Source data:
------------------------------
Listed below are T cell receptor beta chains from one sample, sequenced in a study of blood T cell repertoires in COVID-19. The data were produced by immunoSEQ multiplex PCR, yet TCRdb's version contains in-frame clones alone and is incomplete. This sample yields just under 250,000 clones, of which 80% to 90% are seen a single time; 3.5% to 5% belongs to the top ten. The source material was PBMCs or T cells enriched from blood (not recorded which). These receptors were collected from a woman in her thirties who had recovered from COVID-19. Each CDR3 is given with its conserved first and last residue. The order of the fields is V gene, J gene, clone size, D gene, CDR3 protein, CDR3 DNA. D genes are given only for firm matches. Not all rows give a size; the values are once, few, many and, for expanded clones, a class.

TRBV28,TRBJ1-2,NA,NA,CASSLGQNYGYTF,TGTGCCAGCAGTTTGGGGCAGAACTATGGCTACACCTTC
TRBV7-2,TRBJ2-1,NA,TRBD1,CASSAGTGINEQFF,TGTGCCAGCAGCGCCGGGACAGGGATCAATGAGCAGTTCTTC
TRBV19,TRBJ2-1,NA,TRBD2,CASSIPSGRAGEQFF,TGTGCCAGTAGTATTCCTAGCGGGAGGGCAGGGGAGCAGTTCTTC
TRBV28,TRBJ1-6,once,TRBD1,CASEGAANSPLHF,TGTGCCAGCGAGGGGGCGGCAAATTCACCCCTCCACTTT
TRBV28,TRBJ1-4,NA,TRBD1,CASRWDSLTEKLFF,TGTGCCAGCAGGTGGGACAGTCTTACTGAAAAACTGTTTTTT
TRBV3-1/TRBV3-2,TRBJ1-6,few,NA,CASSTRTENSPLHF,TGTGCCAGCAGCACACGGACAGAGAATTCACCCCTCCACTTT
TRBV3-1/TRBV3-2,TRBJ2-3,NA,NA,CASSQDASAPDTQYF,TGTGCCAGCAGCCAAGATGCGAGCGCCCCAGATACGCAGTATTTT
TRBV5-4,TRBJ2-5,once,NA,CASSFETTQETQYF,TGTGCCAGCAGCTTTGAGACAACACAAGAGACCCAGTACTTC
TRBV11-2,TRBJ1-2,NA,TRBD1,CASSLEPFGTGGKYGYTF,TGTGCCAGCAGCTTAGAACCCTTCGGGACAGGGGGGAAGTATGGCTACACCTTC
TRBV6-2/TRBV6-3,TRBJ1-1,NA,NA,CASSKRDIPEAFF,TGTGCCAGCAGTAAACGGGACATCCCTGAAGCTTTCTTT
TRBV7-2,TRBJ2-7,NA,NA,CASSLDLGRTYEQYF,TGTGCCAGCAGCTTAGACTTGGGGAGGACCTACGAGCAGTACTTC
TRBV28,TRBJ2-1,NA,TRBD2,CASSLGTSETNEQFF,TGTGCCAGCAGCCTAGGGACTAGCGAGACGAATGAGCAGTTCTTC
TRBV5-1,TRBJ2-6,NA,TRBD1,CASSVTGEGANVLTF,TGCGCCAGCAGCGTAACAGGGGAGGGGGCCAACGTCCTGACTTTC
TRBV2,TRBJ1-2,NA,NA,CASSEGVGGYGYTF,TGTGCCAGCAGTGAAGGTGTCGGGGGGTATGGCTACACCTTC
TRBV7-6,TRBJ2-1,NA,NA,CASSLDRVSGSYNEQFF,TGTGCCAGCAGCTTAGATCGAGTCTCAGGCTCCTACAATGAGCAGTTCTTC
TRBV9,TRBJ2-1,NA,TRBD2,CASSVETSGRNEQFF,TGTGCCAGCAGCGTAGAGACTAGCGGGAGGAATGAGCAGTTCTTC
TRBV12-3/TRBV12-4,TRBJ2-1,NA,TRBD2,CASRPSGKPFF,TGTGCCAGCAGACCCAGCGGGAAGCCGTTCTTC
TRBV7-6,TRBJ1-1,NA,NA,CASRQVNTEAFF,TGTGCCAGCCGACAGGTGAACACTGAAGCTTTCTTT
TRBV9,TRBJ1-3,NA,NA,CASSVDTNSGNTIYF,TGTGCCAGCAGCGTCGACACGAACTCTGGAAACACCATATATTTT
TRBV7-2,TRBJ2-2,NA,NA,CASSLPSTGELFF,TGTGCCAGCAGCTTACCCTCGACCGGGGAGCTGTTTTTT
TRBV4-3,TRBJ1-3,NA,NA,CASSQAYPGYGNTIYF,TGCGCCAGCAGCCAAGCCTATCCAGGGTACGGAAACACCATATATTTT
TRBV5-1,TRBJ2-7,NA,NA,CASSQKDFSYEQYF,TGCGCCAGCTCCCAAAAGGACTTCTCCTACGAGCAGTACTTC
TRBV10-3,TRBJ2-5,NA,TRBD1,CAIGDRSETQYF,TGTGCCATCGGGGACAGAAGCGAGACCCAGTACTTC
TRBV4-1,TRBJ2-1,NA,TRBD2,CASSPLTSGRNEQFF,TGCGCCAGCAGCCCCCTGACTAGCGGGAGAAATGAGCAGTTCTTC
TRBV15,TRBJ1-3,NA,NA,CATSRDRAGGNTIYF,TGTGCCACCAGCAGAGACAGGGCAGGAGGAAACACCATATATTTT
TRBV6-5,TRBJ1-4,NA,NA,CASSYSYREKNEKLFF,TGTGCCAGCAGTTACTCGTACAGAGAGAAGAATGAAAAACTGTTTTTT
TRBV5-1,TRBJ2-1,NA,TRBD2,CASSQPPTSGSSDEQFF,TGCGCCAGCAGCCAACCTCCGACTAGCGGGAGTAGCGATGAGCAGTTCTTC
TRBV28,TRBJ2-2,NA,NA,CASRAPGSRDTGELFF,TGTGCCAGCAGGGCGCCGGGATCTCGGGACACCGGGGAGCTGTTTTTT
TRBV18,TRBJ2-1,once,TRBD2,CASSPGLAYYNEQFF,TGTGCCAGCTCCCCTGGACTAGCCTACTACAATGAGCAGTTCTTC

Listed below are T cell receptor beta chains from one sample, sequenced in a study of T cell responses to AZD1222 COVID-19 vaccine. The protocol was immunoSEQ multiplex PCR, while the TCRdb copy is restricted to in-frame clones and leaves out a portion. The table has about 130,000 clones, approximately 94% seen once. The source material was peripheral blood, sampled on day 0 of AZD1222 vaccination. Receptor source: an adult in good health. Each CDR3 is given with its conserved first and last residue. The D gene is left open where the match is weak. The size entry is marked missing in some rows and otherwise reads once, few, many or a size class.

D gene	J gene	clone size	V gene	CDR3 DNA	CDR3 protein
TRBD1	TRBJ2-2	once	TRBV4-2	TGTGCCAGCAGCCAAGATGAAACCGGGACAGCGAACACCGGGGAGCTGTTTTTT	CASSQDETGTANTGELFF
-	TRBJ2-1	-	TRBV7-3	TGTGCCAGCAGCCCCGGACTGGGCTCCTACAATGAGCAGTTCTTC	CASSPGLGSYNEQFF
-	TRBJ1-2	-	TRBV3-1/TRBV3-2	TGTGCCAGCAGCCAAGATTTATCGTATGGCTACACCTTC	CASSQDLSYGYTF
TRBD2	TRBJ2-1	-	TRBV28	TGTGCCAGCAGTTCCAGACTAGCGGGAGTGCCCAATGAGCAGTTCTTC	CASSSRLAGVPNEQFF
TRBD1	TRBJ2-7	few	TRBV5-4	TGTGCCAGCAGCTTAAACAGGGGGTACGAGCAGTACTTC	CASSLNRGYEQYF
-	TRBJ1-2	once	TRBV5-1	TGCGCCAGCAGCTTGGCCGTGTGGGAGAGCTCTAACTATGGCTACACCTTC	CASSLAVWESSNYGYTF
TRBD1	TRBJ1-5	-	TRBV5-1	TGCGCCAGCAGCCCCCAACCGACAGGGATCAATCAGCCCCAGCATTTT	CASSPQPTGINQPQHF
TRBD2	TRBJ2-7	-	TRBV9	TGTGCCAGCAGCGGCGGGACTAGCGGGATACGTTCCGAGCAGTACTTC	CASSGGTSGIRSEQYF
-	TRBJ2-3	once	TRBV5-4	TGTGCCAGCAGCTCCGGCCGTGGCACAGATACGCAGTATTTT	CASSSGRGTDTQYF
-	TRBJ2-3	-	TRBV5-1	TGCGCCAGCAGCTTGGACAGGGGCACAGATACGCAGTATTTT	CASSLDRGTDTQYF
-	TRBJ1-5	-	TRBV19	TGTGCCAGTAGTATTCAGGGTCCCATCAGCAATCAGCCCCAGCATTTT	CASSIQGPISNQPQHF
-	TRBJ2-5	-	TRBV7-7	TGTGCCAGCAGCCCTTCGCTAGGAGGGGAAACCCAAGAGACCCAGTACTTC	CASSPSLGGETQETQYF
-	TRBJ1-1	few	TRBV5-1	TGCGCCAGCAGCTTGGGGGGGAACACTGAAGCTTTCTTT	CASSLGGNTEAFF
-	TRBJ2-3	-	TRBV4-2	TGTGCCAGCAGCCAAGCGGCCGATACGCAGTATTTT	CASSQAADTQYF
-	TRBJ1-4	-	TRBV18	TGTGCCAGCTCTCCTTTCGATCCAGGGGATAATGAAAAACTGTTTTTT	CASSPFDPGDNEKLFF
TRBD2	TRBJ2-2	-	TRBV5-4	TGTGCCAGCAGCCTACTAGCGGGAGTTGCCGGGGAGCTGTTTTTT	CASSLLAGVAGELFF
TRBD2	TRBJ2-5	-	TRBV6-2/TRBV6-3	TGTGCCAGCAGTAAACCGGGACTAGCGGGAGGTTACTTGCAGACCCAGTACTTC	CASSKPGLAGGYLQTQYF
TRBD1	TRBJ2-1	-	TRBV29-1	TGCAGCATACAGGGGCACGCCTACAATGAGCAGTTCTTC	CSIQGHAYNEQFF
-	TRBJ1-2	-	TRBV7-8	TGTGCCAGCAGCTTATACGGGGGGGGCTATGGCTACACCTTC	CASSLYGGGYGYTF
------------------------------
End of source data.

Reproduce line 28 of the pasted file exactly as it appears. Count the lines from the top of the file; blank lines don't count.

TRBV5-1,TRBJ2-1,NA,TRBD2,CASSQPPTSGSSDEQFF,TGCGCCAGCAGCCAACCTCCGACTAGCGGGAGTAGCGATGAGCAGTTCTTC